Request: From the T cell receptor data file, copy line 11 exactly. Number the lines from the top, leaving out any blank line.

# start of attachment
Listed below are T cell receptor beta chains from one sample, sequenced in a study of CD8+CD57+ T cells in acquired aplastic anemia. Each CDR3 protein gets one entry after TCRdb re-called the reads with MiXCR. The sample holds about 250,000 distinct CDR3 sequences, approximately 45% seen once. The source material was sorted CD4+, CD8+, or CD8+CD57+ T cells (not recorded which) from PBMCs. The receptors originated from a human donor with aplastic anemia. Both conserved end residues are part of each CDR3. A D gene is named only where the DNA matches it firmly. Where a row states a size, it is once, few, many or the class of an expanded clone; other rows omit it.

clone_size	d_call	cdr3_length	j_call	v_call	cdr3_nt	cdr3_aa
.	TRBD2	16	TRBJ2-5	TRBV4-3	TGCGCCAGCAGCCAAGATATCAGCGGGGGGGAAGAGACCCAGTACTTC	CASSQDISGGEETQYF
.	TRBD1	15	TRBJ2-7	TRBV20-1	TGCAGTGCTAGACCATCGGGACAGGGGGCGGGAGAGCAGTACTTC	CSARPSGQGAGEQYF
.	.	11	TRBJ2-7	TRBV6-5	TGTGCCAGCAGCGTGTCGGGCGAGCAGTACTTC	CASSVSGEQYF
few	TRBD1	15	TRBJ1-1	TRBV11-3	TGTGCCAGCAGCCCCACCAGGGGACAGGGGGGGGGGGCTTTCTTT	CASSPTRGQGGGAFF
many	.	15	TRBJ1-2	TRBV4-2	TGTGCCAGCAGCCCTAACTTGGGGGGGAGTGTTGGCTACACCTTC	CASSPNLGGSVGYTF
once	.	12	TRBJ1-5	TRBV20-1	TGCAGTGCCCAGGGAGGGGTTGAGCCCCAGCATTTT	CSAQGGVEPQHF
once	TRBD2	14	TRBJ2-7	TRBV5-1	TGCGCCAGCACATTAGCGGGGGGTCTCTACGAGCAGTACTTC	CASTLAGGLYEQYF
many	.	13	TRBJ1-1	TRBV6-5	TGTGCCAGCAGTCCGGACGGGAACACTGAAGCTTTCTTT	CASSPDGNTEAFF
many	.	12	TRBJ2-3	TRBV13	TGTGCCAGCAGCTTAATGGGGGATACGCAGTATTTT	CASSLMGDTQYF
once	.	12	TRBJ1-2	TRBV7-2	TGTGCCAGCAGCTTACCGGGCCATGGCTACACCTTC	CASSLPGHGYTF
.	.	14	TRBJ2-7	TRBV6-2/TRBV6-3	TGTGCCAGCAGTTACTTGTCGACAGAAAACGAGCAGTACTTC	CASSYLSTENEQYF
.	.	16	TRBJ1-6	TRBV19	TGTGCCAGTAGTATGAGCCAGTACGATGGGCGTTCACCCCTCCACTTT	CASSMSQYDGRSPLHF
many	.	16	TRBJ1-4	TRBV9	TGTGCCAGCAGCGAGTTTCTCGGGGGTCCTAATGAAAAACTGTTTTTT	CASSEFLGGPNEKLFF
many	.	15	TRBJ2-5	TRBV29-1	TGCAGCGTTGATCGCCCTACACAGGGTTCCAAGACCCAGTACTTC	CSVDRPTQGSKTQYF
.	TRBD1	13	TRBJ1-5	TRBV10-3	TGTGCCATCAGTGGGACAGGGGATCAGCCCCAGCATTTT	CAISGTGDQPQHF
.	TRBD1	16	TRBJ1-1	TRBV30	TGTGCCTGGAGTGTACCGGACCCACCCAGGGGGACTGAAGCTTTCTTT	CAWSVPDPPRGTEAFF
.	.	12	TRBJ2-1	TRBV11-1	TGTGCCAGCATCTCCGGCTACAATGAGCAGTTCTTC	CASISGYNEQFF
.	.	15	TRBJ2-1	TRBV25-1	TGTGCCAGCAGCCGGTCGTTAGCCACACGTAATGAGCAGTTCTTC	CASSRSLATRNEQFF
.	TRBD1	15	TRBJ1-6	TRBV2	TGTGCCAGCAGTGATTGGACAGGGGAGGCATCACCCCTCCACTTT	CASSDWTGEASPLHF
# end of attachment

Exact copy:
many	.	12	TRBJ2-3	TRBV13	TGTGCCAGCAGCTTAATGGGGGATACGCAGTATTTT	CASSLMGDTQYF